The UK defense ministry is seeking proposals for the development of an autonomous version of an existing extra large unmanned undersea vehicle (XLUUV).The development would be part of a Defence and Security Accelerator (DASA) multi-year themed competition which will seek to develop a platform to understand the potential capabilities of an autonomous vehicle.The contract will have two stages, a research, design and re-fit stage and a testing and trialling stage. In the latter stage, it is expected that the system will be tested in representative environments for extended periods; the sea trials in stage two may be up to two years.The navy says it is looking for a flexible UUV capable of hosting different payloads/sensors which will be used in a range of testing scenarios. This range of tests will determine capability limits of a UUV, to assist in the development of future requirements and the design of future capabilities.A total of GBP 1 million are being set aside for the first phase of the project, and a further GBP 1.5 million for the second stage.“Developing and testing the potential capability to deliver these future operational requirements is not possible with current Royal Navy assets and requires research and development of a larger more payload-flexible autonomous test system in partnership with commercial suppliers,” a call for proposals read.“It is envisaged that this will be achieved, for this competition, by re-fitting an existing large asset with an autonomous control system to develop a test-ready autonomous underwater vehicle.”The Royal Navy expects the future XLUUVs to possess payload-agnostic spaces of over two cubic meters and two metric tons. Further requirements include the capability to operate independently for a minimum of 3 months, an operational range of 3,000 nautical miles, covert intelligence gathering capabilities, and an anti-submarine warfare (ASW) barrier capability.Proposals for the project are due on June 11, 2019. More info can be found here Share this article Photo: The US Navy recently selected Boeing’s Echo Voyager design for its Orca XLUUV program Photo: Boeing View post tag: DASA View post tag: Royal Navy View post tag: XLUUV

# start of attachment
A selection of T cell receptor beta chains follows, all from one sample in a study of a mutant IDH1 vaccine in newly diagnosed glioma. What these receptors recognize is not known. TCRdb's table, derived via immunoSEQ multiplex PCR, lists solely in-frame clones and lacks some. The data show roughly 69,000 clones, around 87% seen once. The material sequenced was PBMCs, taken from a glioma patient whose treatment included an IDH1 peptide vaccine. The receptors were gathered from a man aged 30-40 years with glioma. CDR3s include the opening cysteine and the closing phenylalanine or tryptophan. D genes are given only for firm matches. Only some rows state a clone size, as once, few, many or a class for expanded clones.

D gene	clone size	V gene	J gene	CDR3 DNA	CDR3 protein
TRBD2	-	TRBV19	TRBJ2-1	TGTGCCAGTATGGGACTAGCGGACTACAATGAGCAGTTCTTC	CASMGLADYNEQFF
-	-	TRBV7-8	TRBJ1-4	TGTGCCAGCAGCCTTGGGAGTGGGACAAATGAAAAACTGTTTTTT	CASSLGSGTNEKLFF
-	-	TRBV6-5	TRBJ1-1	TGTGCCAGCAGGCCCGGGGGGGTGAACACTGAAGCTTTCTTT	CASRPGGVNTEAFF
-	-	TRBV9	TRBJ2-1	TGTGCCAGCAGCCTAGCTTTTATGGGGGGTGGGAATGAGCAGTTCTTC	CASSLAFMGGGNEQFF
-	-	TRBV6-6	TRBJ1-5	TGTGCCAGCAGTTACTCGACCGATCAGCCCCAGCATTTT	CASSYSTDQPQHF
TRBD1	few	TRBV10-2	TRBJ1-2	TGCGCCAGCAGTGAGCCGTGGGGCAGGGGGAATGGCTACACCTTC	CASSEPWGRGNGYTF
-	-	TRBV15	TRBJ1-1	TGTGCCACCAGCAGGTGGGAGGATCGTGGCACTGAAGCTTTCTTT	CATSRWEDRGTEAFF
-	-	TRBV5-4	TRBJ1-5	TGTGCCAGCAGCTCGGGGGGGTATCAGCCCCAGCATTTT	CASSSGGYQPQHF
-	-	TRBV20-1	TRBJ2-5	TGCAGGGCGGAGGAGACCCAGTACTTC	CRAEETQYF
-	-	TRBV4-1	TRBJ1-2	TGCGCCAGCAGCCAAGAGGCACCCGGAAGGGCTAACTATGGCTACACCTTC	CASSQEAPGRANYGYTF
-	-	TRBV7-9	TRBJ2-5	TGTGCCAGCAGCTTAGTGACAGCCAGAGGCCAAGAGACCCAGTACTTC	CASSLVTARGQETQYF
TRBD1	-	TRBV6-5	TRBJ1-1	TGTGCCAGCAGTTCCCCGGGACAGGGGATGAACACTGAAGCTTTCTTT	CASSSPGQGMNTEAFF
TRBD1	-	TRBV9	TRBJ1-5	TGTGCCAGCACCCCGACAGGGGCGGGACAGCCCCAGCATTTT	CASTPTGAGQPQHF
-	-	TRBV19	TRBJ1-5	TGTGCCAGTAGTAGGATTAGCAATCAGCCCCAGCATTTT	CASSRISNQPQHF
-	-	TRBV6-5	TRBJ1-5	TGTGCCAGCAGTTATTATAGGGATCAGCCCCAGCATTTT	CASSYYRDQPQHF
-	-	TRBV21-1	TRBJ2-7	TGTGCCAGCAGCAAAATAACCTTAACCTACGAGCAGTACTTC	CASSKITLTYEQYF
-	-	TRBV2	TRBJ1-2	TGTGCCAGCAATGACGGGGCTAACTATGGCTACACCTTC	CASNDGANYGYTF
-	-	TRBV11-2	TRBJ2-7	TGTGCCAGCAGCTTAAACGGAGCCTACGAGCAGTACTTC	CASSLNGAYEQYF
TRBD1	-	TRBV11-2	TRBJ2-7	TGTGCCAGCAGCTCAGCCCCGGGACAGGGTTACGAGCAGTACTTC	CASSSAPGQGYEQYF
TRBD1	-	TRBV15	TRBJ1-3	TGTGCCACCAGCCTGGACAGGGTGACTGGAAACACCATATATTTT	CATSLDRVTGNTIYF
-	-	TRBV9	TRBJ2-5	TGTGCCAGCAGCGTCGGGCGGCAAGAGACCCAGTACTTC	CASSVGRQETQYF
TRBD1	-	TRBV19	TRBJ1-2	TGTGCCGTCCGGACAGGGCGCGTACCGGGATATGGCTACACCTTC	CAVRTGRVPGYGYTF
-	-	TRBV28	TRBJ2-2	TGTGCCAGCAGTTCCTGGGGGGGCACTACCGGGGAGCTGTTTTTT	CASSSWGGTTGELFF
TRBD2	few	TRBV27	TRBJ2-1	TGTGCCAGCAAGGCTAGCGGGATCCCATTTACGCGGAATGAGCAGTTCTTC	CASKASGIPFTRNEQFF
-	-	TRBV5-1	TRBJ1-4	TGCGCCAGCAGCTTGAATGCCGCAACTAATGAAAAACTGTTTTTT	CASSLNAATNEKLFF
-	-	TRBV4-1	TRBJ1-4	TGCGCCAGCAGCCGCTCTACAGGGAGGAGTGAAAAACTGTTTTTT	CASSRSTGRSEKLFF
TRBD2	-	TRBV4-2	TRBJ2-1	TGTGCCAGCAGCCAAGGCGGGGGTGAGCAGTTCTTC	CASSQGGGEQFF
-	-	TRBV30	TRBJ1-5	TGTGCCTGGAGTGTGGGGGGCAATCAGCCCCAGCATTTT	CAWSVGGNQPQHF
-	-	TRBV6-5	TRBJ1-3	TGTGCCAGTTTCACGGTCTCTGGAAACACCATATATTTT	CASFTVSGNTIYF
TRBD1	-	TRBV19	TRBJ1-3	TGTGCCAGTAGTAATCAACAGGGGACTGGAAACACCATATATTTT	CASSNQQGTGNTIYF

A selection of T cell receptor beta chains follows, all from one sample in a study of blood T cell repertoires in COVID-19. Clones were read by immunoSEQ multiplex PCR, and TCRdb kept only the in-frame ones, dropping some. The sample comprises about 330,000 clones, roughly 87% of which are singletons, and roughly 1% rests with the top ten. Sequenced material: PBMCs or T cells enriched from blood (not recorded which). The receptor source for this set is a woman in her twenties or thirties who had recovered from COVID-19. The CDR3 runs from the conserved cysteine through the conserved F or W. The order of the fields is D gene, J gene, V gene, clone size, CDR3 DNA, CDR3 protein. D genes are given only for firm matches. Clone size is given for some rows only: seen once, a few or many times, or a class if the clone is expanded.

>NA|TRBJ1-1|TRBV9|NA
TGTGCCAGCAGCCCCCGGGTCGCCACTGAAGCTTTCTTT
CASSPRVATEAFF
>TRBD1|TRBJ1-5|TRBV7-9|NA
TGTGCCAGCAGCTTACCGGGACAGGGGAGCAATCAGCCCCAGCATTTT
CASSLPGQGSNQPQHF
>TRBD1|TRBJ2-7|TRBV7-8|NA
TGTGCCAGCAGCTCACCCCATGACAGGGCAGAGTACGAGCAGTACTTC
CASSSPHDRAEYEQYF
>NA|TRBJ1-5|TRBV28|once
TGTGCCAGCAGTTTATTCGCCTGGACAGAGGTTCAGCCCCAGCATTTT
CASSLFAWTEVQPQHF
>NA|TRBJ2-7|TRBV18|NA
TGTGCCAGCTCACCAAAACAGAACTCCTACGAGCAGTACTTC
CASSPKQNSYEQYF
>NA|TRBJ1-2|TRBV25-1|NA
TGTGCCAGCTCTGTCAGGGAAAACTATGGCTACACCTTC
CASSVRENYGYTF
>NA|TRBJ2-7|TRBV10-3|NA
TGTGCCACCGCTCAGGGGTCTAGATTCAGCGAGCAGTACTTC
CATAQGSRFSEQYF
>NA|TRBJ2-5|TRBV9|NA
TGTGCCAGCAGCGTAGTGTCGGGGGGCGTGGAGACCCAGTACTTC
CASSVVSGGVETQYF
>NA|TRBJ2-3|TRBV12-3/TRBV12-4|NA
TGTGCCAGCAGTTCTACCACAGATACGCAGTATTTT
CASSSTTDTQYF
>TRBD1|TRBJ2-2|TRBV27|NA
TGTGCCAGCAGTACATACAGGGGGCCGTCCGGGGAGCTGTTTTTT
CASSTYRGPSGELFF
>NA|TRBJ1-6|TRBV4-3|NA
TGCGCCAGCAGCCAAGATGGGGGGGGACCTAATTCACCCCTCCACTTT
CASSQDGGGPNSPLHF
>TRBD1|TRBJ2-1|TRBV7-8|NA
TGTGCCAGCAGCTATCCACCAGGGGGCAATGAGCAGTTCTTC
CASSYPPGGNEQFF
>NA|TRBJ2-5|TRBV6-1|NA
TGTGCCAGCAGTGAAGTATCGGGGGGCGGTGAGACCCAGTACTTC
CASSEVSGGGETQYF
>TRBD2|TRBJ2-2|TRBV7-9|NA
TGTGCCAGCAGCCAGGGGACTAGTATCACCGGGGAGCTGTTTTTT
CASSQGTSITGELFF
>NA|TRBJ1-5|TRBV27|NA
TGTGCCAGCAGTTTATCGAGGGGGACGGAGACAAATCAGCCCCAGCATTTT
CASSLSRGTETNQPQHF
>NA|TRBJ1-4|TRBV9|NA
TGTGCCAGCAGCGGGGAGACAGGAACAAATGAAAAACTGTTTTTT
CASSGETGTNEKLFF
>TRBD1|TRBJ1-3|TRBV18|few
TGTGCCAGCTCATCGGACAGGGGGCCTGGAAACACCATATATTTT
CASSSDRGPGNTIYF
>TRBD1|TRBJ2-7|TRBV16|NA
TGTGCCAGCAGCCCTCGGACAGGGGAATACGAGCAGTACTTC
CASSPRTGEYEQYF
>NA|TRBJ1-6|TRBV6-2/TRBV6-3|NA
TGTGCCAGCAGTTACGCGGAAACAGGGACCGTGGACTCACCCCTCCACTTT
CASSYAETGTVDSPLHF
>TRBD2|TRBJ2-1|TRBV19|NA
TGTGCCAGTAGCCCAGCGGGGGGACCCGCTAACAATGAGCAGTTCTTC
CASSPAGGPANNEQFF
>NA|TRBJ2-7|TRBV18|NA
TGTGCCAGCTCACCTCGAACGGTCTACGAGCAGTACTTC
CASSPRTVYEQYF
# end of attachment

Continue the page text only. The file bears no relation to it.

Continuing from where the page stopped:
“And now, the end is here and so I face the final curtain. My friend, I’ll say it clear, I’ll state my case of which I’m certain. I’ve lived a life that’s full I traveled each and ev’ry highway. And more, much more than this, I did it my way. Regrets, I’ve had a few, But then again, too few to mention. I did what I had to do and saw it through without exemption. I planned each charted course, each careful step along the byway. And more, much more than this, I did it my way.” (Recorded by Frank Sinatra.) As I sit here again continuing to contemplate how the Pittsburgh Pirates 2013 season will progress, my mind continues to wander back and forth from the players who take the field daily to the “power brokers” that determine who will suit up every day. The Pirates GM Neil Huntington and Field Skipper Clint Hurdle are still in the lab trying to come up with an antidote to the past poisonous bait and trade policies of ex-GM or VP Dave Littlefield. His official title does not matter because in the end he will be remembered by most baseball fans and scribes who chronicle the game simply as a “loser.” When the 2010 baseball season began in Pittsburgh I said then and I repeat it now that if the Pirates weren’t careful, their heads would wind up in the trophy cases hanging on the walls of a few MLB franchises. They began that season by honouring then Pirate outfielder Andrew McCutchen as the 2009 Baseball America Rookie of the Year. In those days McCutchen still had an innocence about him. I caught him around the batting cage on opening day and he told me that, “Just to be able to wake up and say I’m in Pittsburgh and I’m opening up at home is great. It’s a dream come true for me just because it’s something new. I really can’t map out my No. 1 moment because it’s all been great—from opening day to just being in a Pittsburgh Pirate uniform. It’s all been an honor. It’s all been a dream.” At the time I stated that, “[I hoped] that [his] dream didn’t turn into a nightmare for the Pirates or their fans.” One of the big chunks of the puzzle that was snatched from McCutchen’s possible supporting cast was infielder/hitter extraordinaire Freddy Sanchez. The San Francisco Giants upgraded their offense in the middle of a hot pennant race by acquiring three-time All-Star Freddy Sanchez from Pittsburgh for “pitching prospect Tim Alderson in 2009.” Sanchez had won the National League batting title in 2006. Sanchez had to change clubhouses to join his new team, which is in the thick of the NL wild-card race. In a few hours he went from loser to winner. The Pirates traded outfielder Jason Bay. He went from loser to winner. In July of 2009 The Pittsburgh Pirates, swapped outfielders successive seasons, sending starting left fielder Nyjer Morgan to the Washington Nationals. The Pirates, spurred to trade because their farm system has been unproductive, acquired Milledge and reliever Joel Hanrahan from the Nationals for the fleet Morgan and left-handed reliever Sean Burnett, a former first-round draft pick. H’mm where in the hell, sorry, I meant where in the world is Carmen San Diego. Well, he is helping Joel Hanrahan get use to his new digs in “Beantown.” Speaking of Carmen San Diego what is “pitching prospect” Tim Alderson doing now days? Ya know the guy that they gave away Freddie Sanchez for. Let’s hope the “philanthropic era” of the Pirates is over and that Pittsburgh “cooks what it keeps.” Another man who does it “his way” is the head coach for the University of Pittsburgh men’s basketball team Jamie Dixon. According to a press release by the university [Dixon stated that he intends to]; “finish his career at the University of Pittsburgh,” Jamie Dixon reinforced his commitment to Pitt last week when he signed a 10-year contractual agreement that runs through the 2022-23 season. Dixon owns the highest winning percentage in school history (.753) with a 262-86 record from 2003-13. He has led the Panthers to nine NCAA Tournaments in 10 seasons, the most NCAA appearances by a Pitt coach. “Pitt and Pittsburgh are home,” Dixon said. “My family and I feel blessed to be part of such a great institution and wonderful city. It is the people who truly make a place special. I could not be surrounded by better players, staff and administration. These aren’t just people I work for and with every day. First joining Pitt as associate head coach in 1999, Dixon has constructed one of the countries most successful and durable men’s basketball programs. Pitt is one of only seven teams nationally to advance to the NCAA Tournament in 11 of the past 12 seasons (2002-13). That elite group includes Duke, Gonzaga, Kansas, Michigan State, Pitt, Texas and Wisconsin. I must be the first to congratulate Coach Dixon for his new deal but I must also reprimand the Panthers AD and the schools administration for signing such a tenuous long term agreement. In 1999 “little” Gonzaga advanced to the “Elite Eight” in the NCAA tournament by beating No. 7 seeded Minnesota in the1st round, No. 2 seeded Stanford in the 2nd round and defeated No. 6 seeded Florida in the “sweet 16” round to advance to the final eight. The nickname of the Gonzaga b-ball team is the Bulldogs. From Dave Wannstedt to Todd Graham to whomever. The Pitt athletic department always seems to get bulldozed when it comes to these overpaid, underperforming coaches. Don’t get me wrong, Dixon is one of the best coaches in Pitt and NCAA history in regards to the “regular” season.” But we all understand that it is the post season that brings in the real dough…later(Aubrey Bruce can be reached at: [email protected] or 412-583-6741.)